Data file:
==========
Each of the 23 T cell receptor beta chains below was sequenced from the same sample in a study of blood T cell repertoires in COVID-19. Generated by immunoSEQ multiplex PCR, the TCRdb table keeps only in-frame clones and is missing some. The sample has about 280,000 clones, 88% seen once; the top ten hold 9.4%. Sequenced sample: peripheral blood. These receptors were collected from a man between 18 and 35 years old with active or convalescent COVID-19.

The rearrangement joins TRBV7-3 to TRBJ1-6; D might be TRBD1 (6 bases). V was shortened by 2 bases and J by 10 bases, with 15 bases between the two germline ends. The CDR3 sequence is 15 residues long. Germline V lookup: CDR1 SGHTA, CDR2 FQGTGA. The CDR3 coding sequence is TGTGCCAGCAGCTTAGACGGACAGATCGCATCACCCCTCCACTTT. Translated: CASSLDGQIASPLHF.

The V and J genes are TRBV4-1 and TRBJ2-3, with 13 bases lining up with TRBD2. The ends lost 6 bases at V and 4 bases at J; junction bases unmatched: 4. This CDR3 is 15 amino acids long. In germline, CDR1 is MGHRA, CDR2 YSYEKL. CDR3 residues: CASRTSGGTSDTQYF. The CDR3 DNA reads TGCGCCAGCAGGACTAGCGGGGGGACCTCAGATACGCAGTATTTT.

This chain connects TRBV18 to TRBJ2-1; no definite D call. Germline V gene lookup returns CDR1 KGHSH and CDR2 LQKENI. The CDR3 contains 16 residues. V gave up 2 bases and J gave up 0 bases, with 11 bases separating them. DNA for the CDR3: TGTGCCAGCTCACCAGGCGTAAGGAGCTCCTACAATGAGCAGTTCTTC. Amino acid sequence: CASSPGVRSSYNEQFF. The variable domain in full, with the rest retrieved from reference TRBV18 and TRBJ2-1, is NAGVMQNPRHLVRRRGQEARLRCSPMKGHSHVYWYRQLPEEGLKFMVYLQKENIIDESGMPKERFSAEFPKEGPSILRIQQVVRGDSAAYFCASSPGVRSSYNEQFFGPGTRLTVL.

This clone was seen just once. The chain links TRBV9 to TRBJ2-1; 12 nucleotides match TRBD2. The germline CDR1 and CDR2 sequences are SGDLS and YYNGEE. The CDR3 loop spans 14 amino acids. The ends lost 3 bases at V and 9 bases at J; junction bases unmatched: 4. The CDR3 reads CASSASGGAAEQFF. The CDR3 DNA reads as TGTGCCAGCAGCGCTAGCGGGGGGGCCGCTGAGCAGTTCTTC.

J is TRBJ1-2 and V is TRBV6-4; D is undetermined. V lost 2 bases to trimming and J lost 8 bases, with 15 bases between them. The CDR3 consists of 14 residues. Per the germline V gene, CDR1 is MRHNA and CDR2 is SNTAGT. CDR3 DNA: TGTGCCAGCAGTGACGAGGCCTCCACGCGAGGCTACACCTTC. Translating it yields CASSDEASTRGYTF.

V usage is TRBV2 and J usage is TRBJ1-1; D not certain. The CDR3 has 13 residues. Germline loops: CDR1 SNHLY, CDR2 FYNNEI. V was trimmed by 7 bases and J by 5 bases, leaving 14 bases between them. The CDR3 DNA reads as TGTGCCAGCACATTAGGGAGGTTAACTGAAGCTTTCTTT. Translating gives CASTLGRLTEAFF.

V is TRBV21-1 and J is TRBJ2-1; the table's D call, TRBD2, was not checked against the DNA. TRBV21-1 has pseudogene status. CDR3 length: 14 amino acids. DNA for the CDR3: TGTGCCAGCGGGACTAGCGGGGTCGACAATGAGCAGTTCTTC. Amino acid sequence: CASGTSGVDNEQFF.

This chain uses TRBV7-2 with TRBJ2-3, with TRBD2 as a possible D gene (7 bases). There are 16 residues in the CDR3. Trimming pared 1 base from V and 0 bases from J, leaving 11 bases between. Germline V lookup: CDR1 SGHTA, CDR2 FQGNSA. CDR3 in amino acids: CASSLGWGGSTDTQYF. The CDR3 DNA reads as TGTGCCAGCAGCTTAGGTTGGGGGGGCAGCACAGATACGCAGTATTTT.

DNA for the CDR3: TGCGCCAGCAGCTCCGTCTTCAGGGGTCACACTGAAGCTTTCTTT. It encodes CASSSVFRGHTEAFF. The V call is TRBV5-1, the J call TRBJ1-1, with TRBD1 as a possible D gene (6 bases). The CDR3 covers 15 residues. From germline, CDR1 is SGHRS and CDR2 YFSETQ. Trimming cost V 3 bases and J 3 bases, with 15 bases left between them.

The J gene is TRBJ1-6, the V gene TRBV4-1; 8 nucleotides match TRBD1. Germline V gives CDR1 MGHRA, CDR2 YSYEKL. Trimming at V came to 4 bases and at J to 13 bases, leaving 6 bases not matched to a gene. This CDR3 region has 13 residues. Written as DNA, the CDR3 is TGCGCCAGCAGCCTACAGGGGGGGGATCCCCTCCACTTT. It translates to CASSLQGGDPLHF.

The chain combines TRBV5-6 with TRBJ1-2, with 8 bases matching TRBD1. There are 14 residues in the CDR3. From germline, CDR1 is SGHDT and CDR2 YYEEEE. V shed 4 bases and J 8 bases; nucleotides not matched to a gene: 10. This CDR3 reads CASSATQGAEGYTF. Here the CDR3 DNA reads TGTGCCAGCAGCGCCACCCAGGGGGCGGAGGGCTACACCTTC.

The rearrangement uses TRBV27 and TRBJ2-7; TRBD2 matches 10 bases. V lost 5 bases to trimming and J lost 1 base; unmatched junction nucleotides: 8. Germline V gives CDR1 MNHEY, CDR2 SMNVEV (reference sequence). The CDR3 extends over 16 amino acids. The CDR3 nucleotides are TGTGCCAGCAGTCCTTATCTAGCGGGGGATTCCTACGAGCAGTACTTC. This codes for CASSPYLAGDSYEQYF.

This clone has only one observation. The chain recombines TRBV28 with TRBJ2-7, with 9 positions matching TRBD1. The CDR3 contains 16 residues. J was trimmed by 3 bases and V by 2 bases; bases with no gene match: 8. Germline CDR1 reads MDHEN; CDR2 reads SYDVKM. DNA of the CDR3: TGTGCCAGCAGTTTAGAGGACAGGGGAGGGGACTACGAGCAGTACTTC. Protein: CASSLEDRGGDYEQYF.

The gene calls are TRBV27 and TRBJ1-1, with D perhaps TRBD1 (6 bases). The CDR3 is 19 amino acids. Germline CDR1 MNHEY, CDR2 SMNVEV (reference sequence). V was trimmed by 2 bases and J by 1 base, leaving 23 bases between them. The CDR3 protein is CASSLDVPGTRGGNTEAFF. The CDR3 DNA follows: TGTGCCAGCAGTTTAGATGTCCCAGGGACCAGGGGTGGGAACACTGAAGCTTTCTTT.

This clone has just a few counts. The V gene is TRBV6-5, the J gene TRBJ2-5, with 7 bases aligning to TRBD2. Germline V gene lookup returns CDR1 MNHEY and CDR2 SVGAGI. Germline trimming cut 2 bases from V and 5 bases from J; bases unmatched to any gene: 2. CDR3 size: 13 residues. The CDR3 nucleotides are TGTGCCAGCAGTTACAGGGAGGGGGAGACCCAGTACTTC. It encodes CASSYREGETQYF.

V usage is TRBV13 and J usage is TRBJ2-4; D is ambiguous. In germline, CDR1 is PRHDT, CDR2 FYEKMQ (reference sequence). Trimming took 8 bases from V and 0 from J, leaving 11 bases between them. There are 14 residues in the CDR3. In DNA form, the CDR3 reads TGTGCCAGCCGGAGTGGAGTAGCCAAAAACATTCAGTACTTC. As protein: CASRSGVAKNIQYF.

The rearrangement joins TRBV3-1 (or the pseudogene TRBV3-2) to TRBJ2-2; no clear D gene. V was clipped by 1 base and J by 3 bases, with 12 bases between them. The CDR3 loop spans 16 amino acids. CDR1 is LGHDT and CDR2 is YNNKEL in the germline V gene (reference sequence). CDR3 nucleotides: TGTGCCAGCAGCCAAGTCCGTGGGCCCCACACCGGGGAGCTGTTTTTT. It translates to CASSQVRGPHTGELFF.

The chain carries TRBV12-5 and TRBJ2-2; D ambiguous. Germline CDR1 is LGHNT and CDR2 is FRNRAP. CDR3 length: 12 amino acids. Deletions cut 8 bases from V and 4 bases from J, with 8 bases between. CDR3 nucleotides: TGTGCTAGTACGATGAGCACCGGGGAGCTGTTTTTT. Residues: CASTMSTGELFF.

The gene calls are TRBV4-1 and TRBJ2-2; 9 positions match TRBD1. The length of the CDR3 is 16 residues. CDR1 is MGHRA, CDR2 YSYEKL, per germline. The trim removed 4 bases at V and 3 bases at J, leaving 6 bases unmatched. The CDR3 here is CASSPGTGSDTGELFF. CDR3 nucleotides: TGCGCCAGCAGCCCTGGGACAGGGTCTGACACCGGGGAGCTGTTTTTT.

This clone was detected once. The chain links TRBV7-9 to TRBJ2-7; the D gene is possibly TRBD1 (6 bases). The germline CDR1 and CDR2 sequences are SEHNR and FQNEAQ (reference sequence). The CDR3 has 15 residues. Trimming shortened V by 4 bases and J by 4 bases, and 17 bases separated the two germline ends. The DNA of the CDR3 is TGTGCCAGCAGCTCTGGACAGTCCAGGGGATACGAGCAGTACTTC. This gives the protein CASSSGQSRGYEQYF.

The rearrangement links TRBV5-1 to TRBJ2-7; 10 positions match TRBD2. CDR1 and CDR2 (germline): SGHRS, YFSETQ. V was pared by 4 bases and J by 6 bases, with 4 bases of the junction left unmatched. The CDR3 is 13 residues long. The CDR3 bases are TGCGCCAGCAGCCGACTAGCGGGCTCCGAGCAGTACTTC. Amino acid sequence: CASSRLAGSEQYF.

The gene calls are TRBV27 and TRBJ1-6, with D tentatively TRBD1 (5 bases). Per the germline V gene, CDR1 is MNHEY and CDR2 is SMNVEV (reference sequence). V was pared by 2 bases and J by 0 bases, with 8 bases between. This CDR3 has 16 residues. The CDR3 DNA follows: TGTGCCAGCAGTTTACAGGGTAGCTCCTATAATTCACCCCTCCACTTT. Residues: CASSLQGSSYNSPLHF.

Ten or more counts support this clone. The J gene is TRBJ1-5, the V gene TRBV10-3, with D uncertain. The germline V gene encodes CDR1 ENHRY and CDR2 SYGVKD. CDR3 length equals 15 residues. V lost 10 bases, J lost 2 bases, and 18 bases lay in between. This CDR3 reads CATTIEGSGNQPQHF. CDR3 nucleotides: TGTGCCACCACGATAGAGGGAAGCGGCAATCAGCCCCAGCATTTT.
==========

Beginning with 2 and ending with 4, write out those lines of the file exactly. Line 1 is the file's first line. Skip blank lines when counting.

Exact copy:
The rearrangement joins TRBV7-3 to TRBJ1-6; D might be TRBD1 (6 bases). V was shortened by 2 bases and J by 10 bases, with 15 bases between the two germline ends. The CDR3 sequence is 15 residues long. Germline V lookup: CDR1 SGHTA, CDR2 FQGTGA. The CDR3 coding sequence is TGTGCCAGCAGCTTAGACGGACAGATCGCATCACCCCTCCACTTT. Translated: CASSLDGQIASPLHF.

The V and J genes are TRBV4-1 and TRBJ2-3, with 13 bases lining up with TRBD2. The ends lost 6 bases at V and 4 bases at J; junction bases unmatched: 4. This CDR3 is 15 amino acids long. In germline, CDR1 is MGHRA, CDR2 YSYEKL. CDR3 residues: CASRTSGGTSDTQYF. The CDR3 DNA reads TGCGCCAGCAGGACTAGCGGGGGGACCTCAGATACGCAGTATTTT.

This chain connects TRBV18 to TRBJ2-1; no definite D call. Germline V gene lookup returns CDR1 KGHSH and CDR2 LQKENI. The CDR3 contains 16 residues. V gave up 2 bases and J gave up 0 bases, with 11 bases separating them. DNA for the CDR3: TGTGCCAGCTCACCAGGCGTAAGGAGCTCCTACAATGAGCAGTTCTTC. Amino acid sequence: CASSPGVRSSYNEQFF. The variable domain in full, with the rest retrieved from reference TRBV18 and TRBJ2-1, is NAGVMQNPRHLVRRRGQEARLRCSPMKGHSHVYWYRQLPEEGLKFMVYLQKENIIDESGMPKERFSAEFPKEGPSILRIQQVVRGDSAAYFCASSPGVRSSYNEQFFGPGTRLTVL.